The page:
I am using this wonderful webserver and am hammering it with Web Service calls, handled by a custom Web Services module I've created. You're probably wondering why I want to do it like this, but rest assured, there's a reason.
I noticed after a period of time, quantifiable based on the number of concurrent request the web server is handing (throughput, number of requesting clients) the server simply stops fulfilling new http requests (the socket answers but no data), specifically,
my modules no longer respond. However, if you enter a URI not handled by a module the system does come to life, in my case with a 404, for example.
Thankfully after hours of trying to "break it" sending continuous web service requests from multiple clients, I managed to replicate the issue with the debugger attached. It was down to the HttpServer.RequestQueue... My system was
so busy that when a new request had come in (inside HttpServer.HttpServer.OnRequest), the _requestQueue.ShouldQueue property returned true. The current context and request was being enqueued to the _requestQueue, as is expected. On further
investigation, it would appear that the RequestQueue class isn't finished; it's Trigger() body is empty and the ThreadQueue() runner causes an infinite block. Even tinkering with the block wait period (setting to a number of seconds) the server returned
a 404 or similar (can't recall now) for processed queued requests. So I guess this block of code was never finished, which is kinda fair enough given the scale of the project.
From memory I think my _currentRequestCount and _queue sizes were in the hundreds if not thousands when I broke the process... so clearly _currentRequestCount was way in excess of _maxRequestCount. Importantly, I managed to resurrect the
HTTP Server by clearing the _queue and resetting the _currentRequestCount.
My workaround is as follows (in HttpServer.HttpServer.OnRequest):
Return an HTTP Error code 503 Service Unavailable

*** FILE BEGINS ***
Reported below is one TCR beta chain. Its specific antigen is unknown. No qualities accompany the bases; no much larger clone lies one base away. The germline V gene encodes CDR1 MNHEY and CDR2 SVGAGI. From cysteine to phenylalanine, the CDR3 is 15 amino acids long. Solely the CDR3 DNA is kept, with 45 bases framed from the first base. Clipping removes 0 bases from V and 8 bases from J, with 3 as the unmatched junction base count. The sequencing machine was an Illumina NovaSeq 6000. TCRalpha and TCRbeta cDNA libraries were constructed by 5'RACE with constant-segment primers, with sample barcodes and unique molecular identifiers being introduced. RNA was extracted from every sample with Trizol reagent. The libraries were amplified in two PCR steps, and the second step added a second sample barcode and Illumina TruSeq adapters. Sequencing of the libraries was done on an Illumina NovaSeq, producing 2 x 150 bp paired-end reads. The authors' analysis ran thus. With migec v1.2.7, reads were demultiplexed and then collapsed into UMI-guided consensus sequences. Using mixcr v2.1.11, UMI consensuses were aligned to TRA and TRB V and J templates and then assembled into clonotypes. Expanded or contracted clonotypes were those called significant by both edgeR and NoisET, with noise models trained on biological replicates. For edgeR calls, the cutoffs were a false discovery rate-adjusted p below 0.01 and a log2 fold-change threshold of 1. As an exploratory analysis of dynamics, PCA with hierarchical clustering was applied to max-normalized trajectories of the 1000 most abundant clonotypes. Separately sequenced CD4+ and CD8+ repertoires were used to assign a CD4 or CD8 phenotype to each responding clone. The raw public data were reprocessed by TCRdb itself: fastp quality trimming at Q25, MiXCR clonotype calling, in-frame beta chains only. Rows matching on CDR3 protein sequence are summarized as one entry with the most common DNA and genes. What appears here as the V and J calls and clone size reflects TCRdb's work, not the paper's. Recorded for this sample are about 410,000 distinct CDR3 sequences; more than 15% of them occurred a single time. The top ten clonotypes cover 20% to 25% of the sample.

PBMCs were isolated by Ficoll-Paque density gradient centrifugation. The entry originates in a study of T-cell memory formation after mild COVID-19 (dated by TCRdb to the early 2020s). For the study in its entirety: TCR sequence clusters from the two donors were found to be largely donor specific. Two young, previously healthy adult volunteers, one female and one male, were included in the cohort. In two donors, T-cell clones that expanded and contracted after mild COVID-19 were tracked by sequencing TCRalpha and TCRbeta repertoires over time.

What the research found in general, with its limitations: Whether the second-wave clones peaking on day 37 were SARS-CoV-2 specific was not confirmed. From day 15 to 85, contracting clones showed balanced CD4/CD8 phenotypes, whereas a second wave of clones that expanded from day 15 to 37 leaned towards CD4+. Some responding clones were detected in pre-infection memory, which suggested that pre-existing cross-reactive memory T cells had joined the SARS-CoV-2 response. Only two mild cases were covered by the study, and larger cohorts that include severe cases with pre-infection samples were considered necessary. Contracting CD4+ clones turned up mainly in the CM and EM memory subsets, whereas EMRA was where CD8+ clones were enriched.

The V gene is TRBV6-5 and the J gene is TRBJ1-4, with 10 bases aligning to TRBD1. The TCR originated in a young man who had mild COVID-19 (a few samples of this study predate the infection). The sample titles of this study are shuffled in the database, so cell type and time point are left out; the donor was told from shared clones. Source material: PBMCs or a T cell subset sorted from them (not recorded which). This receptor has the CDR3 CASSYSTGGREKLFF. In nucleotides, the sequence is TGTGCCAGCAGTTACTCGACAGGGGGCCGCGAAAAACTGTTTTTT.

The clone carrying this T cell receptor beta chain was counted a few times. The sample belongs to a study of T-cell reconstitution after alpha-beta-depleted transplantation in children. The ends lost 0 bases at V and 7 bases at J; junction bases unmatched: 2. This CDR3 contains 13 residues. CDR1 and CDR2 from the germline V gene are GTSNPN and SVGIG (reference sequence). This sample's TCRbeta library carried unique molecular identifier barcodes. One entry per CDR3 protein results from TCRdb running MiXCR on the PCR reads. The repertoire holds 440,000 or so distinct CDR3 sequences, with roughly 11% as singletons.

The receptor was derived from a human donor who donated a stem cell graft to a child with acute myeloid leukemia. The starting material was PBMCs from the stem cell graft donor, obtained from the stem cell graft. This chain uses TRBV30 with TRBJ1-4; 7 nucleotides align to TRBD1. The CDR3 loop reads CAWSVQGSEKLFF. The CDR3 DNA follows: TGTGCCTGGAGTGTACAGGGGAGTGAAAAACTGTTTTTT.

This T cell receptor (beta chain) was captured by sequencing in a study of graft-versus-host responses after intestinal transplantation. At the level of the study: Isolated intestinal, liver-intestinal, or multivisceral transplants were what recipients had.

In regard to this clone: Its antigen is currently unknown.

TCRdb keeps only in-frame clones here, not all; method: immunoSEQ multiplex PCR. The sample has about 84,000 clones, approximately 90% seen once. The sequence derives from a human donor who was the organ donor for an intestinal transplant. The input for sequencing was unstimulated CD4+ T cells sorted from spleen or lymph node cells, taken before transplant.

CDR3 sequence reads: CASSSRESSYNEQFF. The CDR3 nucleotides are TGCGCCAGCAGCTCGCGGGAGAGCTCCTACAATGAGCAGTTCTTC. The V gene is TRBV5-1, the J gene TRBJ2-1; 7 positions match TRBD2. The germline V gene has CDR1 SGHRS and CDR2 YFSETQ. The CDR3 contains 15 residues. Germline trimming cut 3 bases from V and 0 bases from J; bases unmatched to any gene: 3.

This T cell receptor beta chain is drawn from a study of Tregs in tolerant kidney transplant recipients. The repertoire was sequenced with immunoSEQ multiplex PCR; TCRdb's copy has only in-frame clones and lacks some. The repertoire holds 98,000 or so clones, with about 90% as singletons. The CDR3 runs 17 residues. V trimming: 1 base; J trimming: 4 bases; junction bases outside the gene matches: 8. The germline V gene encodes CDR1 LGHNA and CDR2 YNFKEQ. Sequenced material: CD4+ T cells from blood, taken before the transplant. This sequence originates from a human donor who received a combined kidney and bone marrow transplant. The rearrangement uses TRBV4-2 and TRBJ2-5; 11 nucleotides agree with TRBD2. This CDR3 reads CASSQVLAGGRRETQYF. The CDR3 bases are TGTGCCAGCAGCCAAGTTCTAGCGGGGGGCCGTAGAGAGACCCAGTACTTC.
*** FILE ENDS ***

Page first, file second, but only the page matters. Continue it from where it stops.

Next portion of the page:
// TODO: log an error
"RequestQueue is full",
There's probably a MUCH better way of doing this (comments?), but at least the caller gets a 503, which is better than nothing. In my implementation, whenever I send a negative http status code to the sender, I close the connection to the client by
setting the connection: close header (and the socket is then dropped for free by supporting code already present). If you're interested, I implemented this in 'HttpServer.HttpResponse.SendHeaders()' to close on:
bool statusDropConnection = false;
if ((Status == HttpStatusCode.BadRequest) ||
(Status == HttpStatusCode.RequestTimeout) ||
(Status == HttpStatusCode.LengthRequired) ||
(Status == HttpStatusCode.RequestEntityTooLarge) ||
(Status == HttpStatusCode.RequestUriTooLong) ||
(Status == HttpStatusCode.InternalServerError)||
(Status == HttpStatusCode.NotImplemented) ||
(Status == HttpStatusCode.ServiceUnavailable))
statusDropConnection = true;
if ((statusDropConnection) || (Connection != ConnectionType.KeepAlive))
_headers["Connection"] = "close";
Whether these codes are accurate close conditions, you decide. I did have a look at the Apache source and seem to think I followed suit.
I must've done it this way for a reason, presuably not having access to ConnectionType.Close.
Anyway, hope some or all of this comes in useful.